Official CPS approval is a very big part of having a complete (and successful) home study. And it is after the (licensed) agency has done a thorough and extensive background check, documenting residency history, job history, financial background, criminal background, health history (including mental health), our children, our pets, and some of our friends. I’m sure I am leaving a few things out. Not only did we have to provide legal and/or certified documentation for numerous details, we had to answer a lengthy application questionnaire, and all of us (yes, even our son, who was 7 at the time) had to be interviewed.
That is not the end of CPS involvement. 30 days after baby came home, at our first post-placement visit, we were told that we could at that point contact the court and request the application to finalize our adoption. We did, and submitted it, which triggered the court to start requesting our information from the agency. At this point, our agency sent us a sheaf of paperwork to fill out, including another application on which we were to note any changes (there were none). We had to update financial paperwork. We had to submit (again) a certified copy of our marriage license and birth certificates. And then…our entire file had to be submitted to CPS again for approval, without which we couldn’t go to court and finalize our adoption.
Why this had to be done twice within an 18–month period baffles me. What on earth do they believe will change within 18 months that will change us from suitable to unsuitable parents? It’s not as if we were not in regular contact with our agency. We were. It’s not as if we hadn’t been regularly signing and submitting paperwork as required. We had. It’s not as if we weren’t making regular payments. We were. It’s not as if our social worker had not been talking with us regularly. She had, and the post placement visit had been done as well. What on earth are we going to do, deliberately or otherwise, to disqualify ourselves after we have gone to this much trouble and this much expense?
Well, CPS had to make sure…twice. And here’s the thing…it was a rubber stamp on a file they saw 18 months before that had not changed, but it could have taken weeks. It usually does, our agency said, so don’t really count on it being done in time. It could have derailed our court date and forced a continuance, if not for the ANGEL of a paralegal in the adoption department of our local court, who rattled cages at CPS to make sure the approval got moved to the top of the pile and pushed through in time.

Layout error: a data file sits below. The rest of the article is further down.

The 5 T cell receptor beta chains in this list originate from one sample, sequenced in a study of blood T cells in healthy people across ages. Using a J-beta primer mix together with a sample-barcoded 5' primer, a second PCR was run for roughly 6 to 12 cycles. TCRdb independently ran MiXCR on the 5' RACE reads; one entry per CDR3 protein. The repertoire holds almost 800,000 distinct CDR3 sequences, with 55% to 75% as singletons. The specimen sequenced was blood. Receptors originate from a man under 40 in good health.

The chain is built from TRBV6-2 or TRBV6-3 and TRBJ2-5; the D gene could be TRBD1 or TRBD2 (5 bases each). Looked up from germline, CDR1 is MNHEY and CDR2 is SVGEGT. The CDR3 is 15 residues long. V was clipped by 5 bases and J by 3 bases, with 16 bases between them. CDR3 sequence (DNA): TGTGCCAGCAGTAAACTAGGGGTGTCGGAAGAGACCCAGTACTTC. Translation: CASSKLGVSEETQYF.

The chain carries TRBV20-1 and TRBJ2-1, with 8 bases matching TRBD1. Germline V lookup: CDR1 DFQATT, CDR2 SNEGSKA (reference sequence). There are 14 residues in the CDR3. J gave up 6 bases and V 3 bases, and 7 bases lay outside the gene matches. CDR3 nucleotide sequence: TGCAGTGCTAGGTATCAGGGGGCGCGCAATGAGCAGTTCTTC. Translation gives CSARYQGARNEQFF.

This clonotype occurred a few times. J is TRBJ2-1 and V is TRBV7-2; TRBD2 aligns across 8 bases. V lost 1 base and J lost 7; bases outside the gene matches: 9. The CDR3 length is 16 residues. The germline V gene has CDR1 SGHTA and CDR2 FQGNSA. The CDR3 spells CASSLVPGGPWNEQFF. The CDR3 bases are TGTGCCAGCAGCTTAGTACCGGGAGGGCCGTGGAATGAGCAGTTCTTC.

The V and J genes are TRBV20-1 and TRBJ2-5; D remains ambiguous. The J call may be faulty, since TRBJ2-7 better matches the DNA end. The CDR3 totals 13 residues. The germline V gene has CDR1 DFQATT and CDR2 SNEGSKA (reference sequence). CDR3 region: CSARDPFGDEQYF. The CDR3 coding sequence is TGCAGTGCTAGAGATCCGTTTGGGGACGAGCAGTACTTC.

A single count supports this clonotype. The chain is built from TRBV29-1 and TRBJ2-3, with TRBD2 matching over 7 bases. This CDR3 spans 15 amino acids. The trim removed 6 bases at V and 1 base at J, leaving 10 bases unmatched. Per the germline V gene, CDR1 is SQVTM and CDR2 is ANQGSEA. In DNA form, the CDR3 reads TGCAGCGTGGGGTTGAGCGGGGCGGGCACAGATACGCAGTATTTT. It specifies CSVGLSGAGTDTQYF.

There is no alternative. A licensed adoption agency is not “official” in the eyes of the government, even though it does the heavy lifting. CPS is the official representative of the government, and in order to even be considered, they must approve us. At least this is an area where, if the adoption agency has done its job (ours did), then CPS can’t really do any harm…unless being slow as molasses in January qualifies as harm (not really).
But these were not our only dealings with CPS…and what follows could have derailed the entire adoption, and made us start from scratch, but this time adopting from the state. All because our beautiful, perfect son was born exposed to methamphetamine. Not addicted, but exposed.
Any time a child is born exposed to drugs or alcohol, it triggers a call from the hospital to CPS…which triggers a visit and an “official” report. The agent came, and (thankfully) spoke to me first. She then spoke to the birth mom, and apparently flexed enough muscle that our birth mom stopped talking to her, and would only talk to her agency social worker. Thank God for that. CPS did not need to even come to the hospital in this case. What they needed to do was verify that an adoption plan was securely in place, and that would have negated any need for further contact. They did not…they chose instead to rear their head, because they could. They chose to give our birth mom a hard time, because they could.
This is the point I became all too aware, once again, that CPS does not really exist to do what is in the best interest of the child. If they did, then they would have consulted the reams of paperwork on our birth mom and us before they decided to get involved. They might have made some discreet phone calls to the social workers attached to our case before coming to the hospital. They might have even been kinder to our birth mom, because they already knew that she had made an adoption plan, and that she was not seeking to parent this child. There was no need to treat her like a second class citizen because of the meth use, especially since she was not keeping this baby, but they did. I believe here, just as with every other part of this adoption, that God was continually intervening on behalf of our precious child.
StilI, I have mixed feelings. Very mixed, because though I understand the necessity of having an agency that protects children, the colossal inefficiency, and utter failure in some cases, of CPS to actually protect children, gives me no confidence that they can do what they exist to do.